This would be the Milky Way's most massive star... if not for one tiny detailS

That tiny, insignificant detail? Well, it turns out that the brightest star in the Pismis 24 cluster is actually three stars, possibly more. But don't feel bad for these stars: they're both still 100 times as massive as our Sun.

That's certainly impressive in its own right, but the star Pismis 24-1 was originally thought to weigh in at anywhere from 200 to 300 solar masses. That would make it by far the most massive star in the Milky Way, and indeed there's only one known star — R136a1 in the nearby Large Magellanic Cloud, which is about 265 solar masses — that currently sits in the 200-plus weight class.

This would be the Milky Way's most massive star... if not for one tiny detailS

But, alas, images from the Hubble Telescope confirmed that what appeared to be one utterly gargantuan star was really just a bunch of hugely massive stars, each of which likely weighs in at around 70 solar masses, with 100 solar masses the likely upper limit. This conglomeration of closely packed mega-stars is responsible for that particularly large, bright dot in the image above. You can get a complete view of this section of space, including the gorgeous, vaguely cathedral-shaped nebula NGC 6357, in the full image on the left.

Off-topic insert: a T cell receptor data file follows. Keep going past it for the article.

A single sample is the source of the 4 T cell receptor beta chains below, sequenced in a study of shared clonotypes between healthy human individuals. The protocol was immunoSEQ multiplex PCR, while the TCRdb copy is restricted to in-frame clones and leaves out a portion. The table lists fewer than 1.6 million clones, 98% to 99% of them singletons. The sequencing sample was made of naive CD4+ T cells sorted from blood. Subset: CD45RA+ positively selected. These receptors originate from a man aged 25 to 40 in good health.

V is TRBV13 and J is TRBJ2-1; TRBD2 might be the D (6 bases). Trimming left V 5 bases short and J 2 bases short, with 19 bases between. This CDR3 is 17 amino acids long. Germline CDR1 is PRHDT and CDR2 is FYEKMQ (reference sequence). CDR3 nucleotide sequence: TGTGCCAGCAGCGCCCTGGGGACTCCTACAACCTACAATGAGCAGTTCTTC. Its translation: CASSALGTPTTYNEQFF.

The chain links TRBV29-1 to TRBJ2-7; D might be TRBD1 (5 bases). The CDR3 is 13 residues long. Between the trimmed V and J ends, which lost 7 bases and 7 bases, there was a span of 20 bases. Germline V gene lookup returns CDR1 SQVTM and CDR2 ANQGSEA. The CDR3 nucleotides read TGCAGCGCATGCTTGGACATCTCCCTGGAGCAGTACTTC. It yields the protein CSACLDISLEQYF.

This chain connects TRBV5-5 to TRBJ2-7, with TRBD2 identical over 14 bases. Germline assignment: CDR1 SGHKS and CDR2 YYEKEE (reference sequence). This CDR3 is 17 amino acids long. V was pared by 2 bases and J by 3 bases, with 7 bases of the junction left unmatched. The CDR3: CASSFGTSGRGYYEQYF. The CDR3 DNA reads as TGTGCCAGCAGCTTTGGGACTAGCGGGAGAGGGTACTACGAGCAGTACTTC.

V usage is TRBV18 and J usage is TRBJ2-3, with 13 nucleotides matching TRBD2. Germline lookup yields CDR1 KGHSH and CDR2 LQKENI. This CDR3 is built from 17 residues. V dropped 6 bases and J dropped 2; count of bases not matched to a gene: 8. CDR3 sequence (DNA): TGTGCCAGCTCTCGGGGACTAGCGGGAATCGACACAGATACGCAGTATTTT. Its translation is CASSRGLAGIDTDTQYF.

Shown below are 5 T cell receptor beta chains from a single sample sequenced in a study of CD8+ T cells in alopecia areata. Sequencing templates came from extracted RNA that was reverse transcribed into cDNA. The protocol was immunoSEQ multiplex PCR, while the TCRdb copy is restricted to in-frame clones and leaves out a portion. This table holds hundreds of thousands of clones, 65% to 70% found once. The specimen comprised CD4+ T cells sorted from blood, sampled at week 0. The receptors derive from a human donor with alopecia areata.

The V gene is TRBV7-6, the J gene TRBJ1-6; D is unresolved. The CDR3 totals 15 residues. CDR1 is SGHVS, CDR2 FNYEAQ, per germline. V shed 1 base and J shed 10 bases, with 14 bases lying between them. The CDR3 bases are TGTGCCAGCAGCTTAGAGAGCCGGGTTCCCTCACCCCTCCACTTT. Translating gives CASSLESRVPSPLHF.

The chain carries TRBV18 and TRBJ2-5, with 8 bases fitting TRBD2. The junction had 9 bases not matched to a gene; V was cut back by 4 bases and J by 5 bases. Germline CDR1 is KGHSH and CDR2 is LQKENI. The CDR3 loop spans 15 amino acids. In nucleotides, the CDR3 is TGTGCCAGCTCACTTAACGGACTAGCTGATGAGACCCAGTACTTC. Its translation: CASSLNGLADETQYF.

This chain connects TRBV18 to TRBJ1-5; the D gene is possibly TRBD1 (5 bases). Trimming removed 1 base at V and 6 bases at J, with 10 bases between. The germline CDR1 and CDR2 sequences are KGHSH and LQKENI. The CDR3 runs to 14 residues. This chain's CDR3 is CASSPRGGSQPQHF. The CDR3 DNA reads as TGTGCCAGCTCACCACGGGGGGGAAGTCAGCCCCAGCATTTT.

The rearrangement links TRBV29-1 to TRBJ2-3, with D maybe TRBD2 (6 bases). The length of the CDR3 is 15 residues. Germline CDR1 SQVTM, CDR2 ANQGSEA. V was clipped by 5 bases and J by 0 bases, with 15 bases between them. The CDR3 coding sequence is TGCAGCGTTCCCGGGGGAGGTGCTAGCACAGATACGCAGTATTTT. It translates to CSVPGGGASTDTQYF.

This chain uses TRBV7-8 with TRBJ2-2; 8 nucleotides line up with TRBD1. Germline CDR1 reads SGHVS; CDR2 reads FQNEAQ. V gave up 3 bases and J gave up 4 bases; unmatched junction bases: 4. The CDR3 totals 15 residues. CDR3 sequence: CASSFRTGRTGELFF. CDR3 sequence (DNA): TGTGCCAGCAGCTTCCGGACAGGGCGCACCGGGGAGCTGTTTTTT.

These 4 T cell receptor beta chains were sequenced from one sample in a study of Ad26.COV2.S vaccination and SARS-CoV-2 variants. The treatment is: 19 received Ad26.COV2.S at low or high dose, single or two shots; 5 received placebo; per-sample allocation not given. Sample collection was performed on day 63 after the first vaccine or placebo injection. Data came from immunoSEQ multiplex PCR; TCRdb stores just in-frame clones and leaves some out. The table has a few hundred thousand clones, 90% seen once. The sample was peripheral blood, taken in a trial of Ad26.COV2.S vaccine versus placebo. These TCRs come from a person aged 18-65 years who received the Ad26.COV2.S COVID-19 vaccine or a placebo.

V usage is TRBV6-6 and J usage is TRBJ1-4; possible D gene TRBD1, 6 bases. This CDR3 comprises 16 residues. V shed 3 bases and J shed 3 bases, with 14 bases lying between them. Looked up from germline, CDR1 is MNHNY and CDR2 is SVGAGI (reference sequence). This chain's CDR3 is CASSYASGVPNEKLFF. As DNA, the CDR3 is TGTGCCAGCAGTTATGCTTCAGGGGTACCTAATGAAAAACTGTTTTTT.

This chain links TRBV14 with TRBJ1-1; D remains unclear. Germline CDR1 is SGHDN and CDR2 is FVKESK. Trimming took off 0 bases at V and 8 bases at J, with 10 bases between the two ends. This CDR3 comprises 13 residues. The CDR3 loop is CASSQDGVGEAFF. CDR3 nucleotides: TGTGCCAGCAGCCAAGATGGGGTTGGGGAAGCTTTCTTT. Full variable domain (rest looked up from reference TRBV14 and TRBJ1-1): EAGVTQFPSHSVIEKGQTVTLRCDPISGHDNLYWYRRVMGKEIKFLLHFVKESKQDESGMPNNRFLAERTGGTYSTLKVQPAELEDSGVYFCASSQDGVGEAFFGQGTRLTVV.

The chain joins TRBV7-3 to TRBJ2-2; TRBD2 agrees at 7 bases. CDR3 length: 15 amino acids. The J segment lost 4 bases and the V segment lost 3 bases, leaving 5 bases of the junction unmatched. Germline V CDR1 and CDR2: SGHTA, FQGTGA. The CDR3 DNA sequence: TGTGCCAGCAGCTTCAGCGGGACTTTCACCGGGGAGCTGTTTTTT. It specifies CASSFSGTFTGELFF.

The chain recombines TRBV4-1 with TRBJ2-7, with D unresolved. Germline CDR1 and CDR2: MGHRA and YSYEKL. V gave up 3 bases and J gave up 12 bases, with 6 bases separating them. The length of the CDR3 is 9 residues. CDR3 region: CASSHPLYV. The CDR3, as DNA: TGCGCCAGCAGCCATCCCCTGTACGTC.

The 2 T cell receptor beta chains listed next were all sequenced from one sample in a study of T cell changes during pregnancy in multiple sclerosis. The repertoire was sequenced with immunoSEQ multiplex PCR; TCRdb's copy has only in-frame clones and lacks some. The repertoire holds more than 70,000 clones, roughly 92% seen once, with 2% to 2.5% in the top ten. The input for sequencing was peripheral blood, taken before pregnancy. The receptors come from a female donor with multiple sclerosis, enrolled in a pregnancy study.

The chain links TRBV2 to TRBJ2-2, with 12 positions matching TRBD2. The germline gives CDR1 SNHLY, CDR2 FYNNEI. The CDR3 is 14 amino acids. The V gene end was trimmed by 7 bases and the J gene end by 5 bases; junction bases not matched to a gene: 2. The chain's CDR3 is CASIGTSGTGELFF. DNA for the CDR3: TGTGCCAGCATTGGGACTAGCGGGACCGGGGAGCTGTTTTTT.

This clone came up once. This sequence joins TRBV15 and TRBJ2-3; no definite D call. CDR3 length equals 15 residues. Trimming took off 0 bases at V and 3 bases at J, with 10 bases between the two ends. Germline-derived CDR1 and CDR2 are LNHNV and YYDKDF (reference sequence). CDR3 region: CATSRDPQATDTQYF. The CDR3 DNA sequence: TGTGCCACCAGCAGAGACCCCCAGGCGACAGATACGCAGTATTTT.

While this might seem like a disappointment to hunters of giant stars, the very fact that so many leviathan stars are in close enough proximity to create an illusion of an even bigger star is remarkable in its own right. For more, let's go to an earlier article from the Hubble Site:

Its mass is around 100 times that of our Sun and brings the total number of heavy stars within this cluster to at least three, which is a very rare occurrence for a cluster this small: In our Milky Way, for every star with 65 solar masses or more that is born, another 18,000 solar-mass stars are produced. Furthermore, since a 65 solar-mass star lives for only 3 million years while a solar mass star can live for more than 3,000 times that long, there are actually millions of solar-mass stars for each very massive star... Although each of the three stars would then only average 70 solar masses, they would still make it to the top twenty-five for "Milky Way heavyweights", but only for a few million years as they would be sure to end their lives as supernovae and then turn into black holes.

Via NASA's Astronomy Picture of the Day.